The fallout for the Irish economy from the Covid-19 storm is less severe than once feared, as Government finances shape up well over recent weeks, the budget watchdog has said.
The Irish Fiscal Advisory Council (Ifac) has told the Irish Examiner the worst of its fears that Ireland was heading into a severe economic slump as outlined in its assessment in late May was now less likely. One of two other scenarios it mapped out at the time -- for either a "mild" or "central" outcome -- was now more likely, it said.
Its latest assessment is based on its reading of economic figures as well as the way Government finances have stood up in recent months, helped by some key sources of tax revenues.
In late May, Ifac mapped out a "mild", a "central" and a "severe" scenario for the economic effects of the disease. The severe scenario envisaged the State's debt soaring and entailing sizeable Government spending "adjustments" or austerity, in future years.
“The economy has been deeply impacted by the Covid-19 shock, but current data suggest that it might be towards the less severe end of the range of scenarios the council envisaged in its May report," Ifac chief economist Eddie Casey said.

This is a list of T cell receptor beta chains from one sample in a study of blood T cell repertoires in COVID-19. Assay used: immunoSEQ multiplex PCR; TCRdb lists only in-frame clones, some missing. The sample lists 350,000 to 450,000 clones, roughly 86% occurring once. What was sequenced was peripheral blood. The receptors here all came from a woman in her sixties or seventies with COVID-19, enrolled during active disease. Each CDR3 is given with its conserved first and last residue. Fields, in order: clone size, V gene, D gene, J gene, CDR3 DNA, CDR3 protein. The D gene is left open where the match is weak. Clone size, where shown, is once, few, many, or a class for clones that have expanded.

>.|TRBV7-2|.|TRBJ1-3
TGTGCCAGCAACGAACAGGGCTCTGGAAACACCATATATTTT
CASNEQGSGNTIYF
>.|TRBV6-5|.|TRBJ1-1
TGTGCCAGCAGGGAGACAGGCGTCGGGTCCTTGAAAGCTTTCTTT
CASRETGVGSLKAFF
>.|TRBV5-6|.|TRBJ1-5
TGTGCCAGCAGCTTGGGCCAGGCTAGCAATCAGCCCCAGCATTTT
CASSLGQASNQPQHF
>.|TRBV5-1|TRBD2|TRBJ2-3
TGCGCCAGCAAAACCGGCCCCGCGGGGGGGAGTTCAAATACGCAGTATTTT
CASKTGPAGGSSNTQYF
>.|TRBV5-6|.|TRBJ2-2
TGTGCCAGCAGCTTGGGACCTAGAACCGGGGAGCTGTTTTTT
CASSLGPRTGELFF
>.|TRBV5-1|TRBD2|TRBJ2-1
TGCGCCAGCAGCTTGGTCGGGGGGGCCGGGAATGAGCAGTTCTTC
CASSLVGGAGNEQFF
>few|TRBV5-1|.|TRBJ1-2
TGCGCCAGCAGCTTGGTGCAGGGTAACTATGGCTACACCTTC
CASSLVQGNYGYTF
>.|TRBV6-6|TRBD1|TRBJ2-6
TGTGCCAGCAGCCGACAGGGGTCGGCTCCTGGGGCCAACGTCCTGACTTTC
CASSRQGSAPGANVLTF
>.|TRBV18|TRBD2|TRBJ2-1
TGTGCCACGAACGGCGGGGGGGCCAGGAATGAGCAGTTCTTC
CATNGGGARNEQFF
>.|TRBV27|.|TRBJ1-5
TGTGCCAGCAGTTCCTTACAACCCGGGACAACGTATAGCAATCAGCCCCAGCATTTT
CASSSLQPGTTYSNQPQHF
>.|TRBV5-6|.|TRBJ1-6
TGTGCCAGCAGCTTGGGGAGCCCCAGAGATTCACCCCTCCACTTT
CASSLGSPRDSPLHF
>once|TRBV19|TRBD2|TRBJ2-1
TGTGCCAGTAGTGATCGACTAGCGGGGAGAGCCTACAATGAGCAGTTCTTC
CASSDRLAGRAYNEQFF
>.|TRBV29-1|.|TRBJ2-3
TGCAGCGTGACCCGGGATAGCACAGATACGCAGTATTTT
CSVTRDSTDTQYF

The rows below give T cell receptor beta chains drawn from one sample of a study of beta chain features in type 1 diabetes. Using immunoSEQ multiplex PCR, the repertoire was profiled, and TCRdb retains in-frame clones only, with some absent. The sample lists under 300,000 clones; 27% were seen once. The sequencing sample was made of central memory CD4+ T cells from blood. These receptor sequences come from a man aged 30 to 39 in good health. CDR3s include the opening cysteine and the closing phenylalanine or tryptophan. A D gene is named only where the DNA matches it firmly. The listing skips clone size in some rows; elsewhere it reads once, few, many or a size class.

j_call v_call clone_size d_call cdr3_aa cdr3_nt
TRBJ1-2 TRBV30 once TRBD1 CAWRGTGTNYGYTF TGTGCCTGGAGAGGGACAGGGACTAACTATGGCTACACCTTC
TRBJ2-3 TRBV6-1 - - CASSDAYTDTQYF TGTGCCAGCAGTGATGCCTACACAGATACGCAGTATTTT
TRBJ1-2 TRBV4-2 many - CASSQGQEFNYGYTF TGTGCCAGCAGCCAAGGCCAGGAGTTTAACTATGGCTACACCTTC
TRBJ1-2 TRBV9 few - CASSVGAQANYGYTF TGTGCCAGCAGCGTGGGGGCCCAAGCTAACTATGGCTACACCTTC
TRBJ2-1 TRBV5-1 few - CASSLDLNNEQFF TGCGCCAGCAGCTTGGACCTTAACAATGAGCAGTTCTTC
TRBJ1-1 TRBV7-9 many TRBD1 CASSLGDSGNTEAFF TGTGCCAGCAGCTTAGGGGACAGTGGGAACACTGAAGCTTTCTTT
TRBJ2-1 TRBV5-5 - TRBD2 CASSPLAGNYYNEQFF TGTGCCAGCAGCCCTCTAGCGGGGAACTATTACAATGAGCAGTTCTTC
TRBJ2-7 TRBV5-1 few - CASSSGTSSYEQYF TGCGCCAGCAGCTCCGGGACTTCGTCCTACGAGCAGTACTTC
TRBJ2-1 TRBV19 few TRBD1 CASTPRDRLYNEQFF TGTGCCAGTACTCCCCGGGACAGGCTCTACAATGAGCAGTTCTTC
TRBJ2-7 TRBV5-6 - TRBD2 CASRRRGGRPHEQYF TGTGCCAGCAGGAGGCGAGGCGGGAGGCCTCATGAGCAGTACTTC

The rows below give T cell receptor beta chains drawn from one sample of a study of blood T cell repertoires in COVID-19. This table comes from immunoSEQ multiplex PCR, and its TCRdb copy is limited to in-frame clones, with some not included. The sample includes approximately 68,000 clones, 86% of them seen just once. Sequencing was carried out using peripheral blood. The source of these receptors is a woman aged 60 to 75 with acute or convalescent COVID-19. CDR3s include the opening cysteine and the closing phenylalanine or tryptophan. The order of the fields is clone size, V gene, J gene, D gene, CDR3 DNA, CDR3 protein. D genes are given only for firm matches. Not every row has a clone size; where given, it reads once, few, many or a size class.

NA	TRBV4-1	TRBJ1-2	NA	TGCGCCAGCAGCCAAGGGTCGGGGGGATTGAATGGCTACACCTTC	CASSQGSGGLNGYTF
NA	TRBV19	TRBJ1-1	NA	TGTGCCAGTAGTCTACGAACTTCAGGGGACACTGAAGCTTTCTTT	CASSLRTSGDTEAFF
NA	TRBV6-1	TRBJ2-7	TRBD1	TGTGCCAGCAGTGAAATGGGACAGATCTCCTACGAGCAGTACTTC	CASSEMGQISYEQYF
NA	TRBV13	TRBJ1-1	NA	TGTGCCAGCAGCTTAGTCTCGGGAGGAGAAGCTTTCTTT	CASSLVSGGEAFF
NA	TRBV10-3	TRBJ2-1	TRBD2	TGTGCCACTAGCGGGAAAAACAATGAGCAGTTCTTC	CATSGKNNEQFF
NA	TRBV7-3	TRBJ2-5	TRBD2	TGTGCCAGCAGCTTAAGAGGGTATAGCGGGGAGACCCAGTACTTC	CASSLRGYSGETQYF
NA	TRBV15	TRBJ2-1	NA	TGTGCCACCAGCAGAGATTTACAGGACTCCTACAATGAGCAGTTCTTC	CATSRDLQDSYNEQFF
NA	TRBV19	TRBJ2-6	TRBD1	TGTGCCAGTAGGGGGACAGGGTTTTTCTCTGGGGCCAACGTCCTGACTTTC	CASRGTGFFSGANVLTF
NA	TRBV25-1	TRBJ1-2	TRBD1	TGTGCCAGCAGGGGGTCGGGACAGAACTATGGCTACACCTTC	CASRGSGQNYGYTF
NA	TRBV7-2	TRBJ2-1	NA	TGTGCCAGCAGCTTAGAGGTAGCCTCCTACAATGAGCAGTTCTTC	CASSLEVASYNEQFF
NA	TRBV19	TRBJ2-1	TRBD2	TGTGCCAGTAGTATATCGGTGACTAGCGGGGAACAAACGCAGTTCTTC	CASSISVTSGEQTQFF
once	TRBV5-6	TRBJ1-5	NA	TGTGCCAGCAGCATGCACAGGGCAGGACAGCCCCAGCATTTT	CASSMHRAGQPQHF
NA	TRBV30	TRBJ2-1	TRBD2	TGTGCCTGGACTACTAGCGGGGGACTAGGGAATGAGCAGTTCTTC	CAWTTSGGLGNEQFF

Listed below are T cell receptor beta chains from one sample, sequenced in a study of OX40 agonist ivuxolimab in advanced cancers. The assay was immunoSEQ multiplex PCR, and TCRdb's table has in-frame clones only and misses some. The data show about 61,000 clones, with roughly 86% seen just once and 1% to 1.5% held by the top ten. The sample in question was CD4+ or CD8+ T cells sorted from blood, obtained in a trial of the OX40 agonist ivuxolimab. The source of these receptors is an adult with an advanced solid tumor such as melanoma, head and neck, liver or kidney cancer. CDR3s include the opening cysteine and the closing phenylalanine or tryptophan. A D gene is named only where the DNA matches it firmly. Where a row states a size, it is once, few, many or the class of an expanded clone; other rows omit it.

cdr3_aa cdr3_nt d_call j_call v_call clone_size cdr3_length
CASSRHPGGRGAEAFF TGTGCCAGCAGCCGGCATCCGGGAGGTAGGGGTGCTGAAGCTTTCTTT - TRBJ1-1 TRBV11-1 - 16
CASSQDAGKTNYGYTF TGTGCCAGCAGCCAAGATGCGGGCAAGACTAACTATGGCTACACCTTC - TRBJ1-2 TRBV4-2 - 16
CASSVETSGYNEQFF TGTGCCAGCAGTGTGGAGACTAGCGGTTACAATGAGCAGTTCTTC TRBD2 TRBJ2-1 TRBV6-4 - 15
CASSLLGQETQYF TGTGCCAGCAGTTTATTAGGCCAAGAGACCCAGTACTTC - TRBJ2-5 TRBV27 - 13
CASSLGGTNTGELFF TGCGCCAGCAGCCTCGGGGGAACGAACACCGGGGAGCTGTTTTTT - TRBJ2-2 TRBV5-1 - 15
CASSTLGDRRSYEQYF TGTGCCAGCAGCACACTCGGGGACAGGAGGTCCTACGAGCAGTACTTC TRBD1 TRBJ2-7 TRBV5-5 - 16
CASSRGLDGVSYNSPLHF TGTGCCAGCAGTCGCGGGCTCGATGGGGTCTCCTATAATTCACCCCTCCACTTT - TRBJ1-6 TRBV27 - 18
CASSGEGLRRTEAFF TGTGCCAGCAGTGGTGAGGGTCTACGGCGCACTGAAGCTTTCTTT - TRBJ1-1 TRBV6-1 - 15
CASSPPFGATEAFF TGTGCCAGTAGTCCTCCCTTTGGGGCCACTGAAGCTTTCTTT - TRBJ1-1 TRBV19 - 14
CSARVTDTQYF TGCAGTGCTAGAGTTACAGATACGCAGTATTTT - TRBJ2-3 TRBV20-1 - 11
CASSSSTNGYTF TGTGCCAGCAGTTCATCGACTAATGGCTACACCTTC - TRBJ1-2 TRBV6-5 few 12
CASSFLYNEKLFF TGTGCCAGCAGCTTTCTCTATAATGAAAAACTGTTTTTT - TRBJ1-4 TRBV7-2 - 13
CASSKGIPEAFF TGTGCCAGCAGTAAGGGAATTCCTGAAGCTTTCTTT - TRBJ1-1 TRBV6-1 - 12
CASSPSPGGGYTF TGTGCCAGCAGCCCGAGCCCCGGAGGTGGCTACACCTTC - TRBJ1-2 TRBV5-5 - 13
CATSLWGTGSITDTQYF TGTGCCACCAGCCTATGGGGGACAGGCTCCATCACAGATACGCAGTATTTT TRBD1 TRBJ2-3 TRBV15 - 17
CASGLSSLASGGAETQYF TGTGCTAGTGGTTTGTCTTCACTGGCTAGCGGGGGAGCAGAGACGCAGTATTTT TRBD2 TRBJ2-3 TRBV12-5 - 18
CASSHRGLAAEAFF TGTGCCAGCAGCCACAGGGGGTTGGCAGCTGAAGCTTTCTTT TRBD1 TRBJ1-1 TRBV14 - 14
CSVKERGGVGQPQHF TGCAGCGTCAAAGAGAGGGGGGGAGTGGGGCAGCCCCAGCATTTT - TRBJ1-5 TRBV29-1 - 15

"Both economic and budgetary figures so far have looked better than in our worst-case scenario. But many businesses still face major challenges and there are still many downside risks," he said. The risk of a further wave of the pandemic will continue to weigh on the economy, Mr Casey said.
However, the more upbeat assessment of the economy's resilience will come as welcome to news to the Government in the week that Taoiseach Micheál Martin and Tánaiste Leo Varadkar unveiled their summer stimulus package, which leading economists have said could have been more ambitious.
The package featured €5.4bn in additional spending and tax cuts, as well as a pre-announced €2bn credit-guarantee loan scheme, which has no upfront cost for the exchequer.
The scale of the measures fell short of the stimulus packages unveiled in other countries.
KBC Bank chief economist Austin Hughes said there was room to do more in October's budget and that other countries had already injected more money to cushion their economies.
"It falls short of some comparator countries in terms of fiscal support," Mr Hughes said, with the cumulative measures so far in Ireland amounting to around 9% of GDP, or around €30bn. That compares with direct supports in Germany costing 18% of GDP; 17% in Austria at 17%; and 13% of GDP in both Denmark and the Netherlands, Mr Hughes said.
He said it was widely accepted that Government spending and supports were necessary to alleviate the immediate downturn and to limit the longterm damage.
Mr Austin praised the Government's decision to extend the wage-subsidy scheme and the pandemic unemployment payments through to the start of spring next year as measures to bolster business confidence.
Dermot O'Leary, chief economist at broker Goodbody, said the size of the "direct and indirect support continues to lag peers" as the focus turns to October's budget.